Travel Writing Awards Entry

By Kate van Onselen

Leaning overboard, I watched my shadow dance below over the waves and splashes. Bill, our tour guide, winked at me as he hurled pieces of left over croissant from breakfast, into the water. He was aiming at members of our tour, who were already cautiously bobbing around the reef, getting familiar with their surroundings.  The moment food hit the water, fish went on a wild feeding frenzy, and to Bill’s delight much shrieking and splashing ensued. Downing the rest of my coke, I grabbed my mask and snorkel and dive-bombed off the back of the boat, armed with a banana. My aim was to perch on top of a mushroom shaped outcrop of coral, stretching 3metres from the sea bed to just below the surface of the water. Standing on it, I could adjust my gear and ready myself for my own, private feeding experience. Breaking off bits of the banana, my adrenalin rushed, as suddenly fish were all around me fighting for their bite. Taking in the variety of fish and coral in all colours, shapes and sizes, spanning along 50 metres of dense coral reef, my chest filled with emotion and appreciation. Whilst floating, with my back to the sun, watching a school of needlefish swim away, I felt something smooth slide past me. My imagination ran wild with frightening thoughts. I spun around, heart pumping. Thankfully it was the European couple from our boat. Unluckily though, I spun around to her g-string clad bottom, quite a shock, and not necessarily the beauty that I was expecting.

Our bay was formed around one of the 42 natural limestone islands, created by tectonic movement below sea level. Flourishing with life – this was Ang Thong National Marine Park. Ang Thong translates to “Golden Bowl,” named after an emerald lake, which sits between the dramatic  cliffs of one of the islands, like water in a bowl. “Golden” refers more to the majesty of the surroundings rather than the colour of the water. The archipelago, in Thailand’s Koh Samui, promised nothing less than splendour, with its hidden lagoons, lush jungle and white sand beaches.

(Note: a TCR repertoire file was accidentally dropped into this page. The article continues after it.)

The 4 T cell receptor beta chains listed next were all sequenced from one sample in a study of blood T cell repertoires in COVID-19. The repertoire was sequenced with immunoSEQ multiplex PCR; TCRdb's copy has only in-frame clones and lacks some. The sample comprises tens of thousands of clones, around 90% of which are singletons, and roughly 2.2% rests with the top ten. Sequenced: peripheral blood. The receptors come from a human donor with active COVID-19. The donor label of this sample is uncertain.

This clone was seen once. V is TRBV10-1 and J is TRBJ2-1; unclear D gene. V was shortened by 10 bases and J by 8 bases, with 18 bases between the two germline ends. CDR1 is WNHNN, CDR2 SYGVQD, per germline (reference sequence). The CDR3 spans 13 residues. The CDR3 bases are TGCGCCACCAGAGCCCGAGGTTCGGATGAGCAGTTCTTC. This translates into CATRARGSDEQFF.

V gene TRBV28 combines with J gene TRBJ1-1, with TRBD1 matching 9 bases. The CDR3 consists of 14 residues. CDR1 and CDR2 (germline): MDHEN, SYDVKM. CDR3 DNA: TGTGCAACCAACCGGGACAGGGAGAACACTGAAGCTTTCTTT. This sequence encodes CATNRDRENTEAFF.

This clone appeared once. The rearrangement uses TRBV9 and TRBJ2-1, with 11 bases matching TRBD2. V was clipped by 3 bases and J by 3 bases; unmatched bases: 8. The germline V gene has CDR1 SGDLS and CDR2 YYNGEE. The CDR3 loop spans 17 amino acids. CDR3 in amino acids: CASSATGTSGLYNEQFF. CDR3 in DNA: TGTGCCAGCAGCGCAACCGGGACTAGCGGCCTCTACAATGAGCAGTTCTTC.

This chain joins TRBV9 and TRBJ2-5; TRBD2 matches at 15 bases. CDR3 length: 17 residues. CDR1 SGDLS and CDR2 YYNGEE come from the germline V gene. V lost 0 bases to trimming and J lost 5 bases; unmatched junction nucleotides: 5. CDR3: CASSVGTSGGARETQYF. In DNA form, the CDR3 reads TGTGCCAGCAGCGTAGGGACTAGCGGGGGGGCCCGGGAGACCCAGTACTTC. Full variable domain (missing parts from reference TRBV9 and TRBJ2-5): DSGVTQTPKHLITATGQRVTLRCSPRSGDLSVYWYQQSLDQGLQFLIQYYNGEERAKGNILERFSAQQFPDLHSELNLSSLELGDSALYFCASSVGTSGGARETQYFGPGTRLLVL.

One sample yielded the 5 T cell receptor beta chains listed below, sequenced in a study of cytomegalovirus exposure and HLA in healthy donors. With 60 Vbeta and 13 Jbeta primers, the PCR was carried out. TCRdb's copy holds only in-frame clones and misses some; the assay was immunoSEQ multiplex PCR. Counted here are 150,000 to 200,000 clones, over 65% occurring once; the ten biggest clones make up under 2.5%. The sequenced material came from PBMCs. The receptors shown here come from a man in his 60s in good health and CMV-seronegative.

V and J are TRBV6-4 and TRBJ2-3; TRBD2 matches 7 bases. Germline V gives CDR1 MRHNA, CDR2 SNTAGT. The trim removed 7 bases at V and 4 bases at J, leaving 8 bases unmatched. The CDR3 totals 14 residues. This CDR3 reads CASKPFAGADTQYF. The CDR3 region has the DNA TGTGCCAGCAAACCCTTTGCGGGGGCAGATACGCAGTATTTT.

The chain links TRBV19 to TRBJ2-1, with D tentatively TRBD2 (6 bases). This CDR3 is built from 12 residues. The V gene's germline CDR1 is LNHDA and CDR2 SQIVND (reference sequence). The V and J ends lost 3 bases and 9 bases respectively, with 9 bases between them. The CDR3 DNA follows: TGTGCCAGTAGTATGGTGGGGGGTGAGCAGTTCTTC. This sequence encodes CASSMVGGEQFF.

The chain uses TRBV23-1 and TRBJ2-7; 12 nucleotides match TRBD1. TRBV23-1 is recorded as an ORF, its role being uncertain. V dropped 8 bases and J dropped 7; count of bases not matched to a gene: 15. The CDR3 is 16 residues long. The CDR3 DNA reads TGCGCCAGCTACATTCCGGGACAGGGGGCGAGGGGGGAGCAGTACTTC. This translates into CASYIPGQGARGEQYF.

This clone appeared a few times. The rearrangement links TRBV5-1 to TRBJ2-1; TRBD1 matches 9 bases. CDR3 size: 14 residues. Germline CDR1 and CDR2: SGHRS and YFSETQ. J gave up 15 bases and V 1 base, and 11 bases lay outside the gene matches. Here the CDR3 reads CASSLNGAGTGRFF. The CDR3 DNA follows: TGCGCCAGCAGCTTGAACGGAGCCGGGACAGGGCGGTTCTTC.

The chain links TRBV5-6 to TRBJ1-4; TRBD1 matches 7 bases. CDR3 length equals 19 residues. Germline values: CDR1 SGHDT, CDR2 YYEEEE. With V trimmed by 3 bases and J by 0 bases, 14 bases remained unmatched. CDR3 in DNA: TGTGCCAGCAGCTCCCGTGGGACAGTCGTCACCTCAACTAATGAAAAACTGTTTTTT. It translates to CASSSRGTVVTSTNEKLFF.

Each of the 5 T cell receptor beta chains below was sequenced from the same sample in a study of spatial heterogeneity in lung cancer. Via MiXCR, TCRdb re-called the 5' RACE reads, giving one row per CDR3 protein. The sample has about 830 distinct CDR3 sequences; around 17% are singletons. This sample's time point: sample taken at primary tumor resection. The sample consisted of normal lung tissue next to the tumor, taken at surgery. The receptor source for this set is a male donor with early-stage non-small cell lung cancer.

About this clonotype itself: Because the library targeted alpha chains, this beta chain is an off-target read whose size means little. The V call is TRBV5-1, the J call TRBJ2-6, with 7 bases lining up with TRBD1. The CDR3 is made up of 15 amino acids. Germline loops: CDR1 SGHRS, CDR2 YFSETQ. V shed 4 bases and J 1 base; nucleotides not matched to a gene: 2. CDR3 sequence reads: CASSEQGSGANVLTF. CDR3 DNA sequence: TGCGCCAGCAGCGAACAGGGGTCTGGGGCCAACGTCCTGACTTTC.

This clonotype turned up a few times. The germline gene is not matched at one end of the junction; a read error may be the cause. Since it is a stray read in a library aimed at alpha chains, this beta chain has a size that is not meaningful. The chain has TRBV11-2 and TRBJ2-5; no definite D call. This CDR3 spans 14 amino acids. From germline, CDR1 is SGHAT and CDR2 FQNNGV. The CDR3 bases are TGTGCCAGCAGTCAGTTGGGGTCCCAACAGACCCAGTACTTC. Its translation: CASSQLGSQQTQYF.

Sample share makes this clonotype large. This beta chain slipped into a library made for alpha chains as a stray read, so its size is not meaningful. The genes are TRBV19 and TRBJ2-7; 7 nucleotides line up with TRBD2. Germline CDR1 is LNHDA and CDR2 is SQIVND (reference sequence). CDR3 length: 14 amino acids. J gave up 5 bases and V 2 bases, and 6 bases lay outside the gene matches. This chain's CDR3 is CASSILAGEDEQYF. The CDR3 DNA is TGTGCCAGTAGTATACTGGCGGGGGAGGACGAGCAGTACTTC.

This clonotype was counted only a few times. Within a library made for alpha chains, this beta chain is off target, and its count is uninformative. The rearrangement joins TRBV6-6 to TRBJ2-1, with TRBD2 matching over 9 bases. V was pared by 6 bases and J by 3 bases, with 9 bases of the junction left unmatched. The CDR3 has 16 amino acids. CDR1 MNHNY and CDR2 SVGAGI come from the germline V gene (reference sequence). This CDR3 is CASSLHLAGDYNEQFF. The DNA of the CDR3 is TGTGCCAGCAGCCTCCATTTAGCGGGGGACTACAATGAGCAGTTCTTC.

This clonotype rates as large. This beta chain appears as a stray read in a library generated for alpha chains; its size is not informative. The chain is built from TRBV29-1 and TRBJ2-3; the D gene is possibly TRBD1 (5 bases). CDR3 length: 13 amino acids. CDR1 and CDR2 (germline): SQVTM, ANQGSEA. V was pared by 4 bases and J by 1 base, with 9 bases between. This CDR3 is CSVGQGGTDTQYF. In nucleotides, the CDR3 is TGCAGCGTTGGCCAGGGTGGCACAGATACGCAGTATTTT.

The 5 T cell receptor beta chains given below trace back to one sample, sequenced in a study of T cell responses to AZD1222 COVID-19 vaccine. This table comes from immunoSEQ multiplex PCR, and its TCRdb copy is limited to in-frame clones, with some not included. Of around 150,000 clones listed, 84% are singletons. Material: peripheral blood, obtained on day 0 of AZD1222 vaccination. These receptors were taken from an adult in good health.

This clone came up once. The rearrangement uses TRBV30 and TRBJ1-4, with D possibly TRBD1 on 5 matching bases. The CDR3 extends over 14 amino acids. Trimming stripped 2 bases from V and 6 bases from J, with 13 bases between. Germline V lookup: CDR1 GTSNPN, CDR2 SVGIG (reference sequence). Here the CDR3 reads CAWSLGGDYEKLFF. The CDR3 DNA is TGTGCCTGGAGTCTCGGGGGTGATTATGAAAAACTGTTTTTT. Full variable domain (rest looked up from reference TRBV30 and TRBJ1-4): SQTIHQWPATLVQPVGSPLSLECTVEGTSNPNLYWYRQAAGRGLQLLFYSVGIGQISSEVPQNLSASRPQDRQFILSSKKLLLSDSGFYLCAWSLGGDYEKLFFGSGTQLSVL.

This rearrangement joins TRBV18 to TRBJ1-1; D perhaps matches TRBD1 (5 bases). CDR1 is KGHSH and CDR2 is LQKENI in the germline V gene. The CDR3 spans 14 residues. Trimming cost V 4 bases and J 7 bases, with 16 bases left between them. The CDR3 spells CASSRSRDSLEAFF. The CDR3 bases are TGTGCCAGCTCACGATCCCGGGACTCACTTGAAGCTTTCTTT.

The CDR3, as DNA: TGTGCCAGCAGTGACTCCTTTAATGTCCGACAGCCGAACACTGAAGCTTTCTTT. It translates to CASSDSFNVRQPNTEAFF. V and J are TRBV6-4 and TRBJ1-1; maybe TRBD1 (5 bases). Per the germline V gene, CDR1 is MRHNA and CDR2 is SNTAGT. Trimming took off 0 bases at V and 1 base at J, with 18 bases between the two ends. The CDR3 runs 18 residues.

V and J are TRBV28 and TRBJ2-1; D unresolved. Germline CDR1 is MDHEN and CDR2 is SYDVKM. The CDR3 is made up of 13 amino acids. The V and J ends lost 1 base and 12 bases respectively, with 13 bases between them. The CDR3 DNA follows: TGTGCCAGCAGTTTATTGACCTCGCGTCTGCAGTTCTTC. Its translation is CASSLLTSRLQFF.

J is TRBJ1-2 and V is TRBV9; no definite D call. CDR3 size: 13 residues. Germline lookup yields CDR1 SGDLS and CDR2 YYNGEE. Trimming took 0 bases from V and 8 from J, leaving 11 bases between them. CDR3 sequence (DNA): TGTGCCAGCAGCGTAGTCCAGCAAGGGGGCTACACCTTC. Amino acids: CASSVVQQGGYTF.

After an hour of underwater exploration the speedboat raised its anchor.  Moving our tour to Thale Nai, the emerald lake on Koh Mae Koh Island. This is a large natural saltwater lake at sea, hidden to the passer by, in the centre of a volcano’s crater in the middle of the ocean.  It is connected to the sea only through a hole in its limestone floor. On the beach, we were warned not to get into the water, as it was a sanctuary for baby sharks. Getting to the lake was quite an amazing journey, a four hundred-meter hike straight up the limestone face. The Marine Park had contracted some ingenious madmen to construct a steel ladder system to the top of the peak cliff, without which the climb would have been impossible. 

 Unbelievably unfit and battered from scraping my knees against the vertical stairwells, I fought for breath, as I reached the hideout at the summit.  To my right was the most glorious looking turquoise-green water, appearing thick and warm in the still heat, lush vegetation hugging the cliffs. Unable to absorb all that stood before me, I walked out into the sun, which presented another breathtaking view over a collection of 7 islands. This was paradise. I spent half an hour just gazing out into the vast beauty of the scene before me. 
In order to recover adequately from my hellish decent, I flopped into the sea on the beach below. Crawling through the shallow water on the sandbank I approached Bill, wondering what his story was and how he managed to land himself one of the most brilliant occupations around. The romantic in me had imagined that he, being an authentically Thai looking individual, was born on Koh Samui and grew up wanting to do this as his aspiration.  The reality was that he was from Chaing Mai, in the north of Thailand, a mountainous area nowhere near the sea.

Bill had come to the island with the ambition to work as a barman at one of the spa resorts that were springing up around the island. His English had been so poor when he moved that he was refused bar work, which was when he came across the Island Safari Tour Company. Now having been with them for nine months, he had grasped an amazing amount of the language. I was truly impressed. We lay back in the water, floating, whilst gazing into the blue sky. His contentedness in life reflected Thailand’s spirit. The Thai people have this completely individual identity in the world that is a result of their circumstance.  Sights of raw beauty contrast the obvious poverty and despite a constant sense of urgency, smiles and dedication constantly abound.

This was certainly not the impression that the beginning of the day had suggested.  We were collected from our respective hotels in the most clapped out Range Rover, fixed together in the back with custom made steel benches to sit on. I felt a twinge of guilt as my eyebrows raised at the prospect of this “fantastic” tour. The Thai have a favourite saying, in a response to tourists. So when I asked the driver if this vehicle would deliver us safely to our destination, he jovially replied,  “same-same, but different,” pointing to the shiny off-road vehicles parked at reception, as we burned diesel fumes down the road from the hotel… what an attitude to life.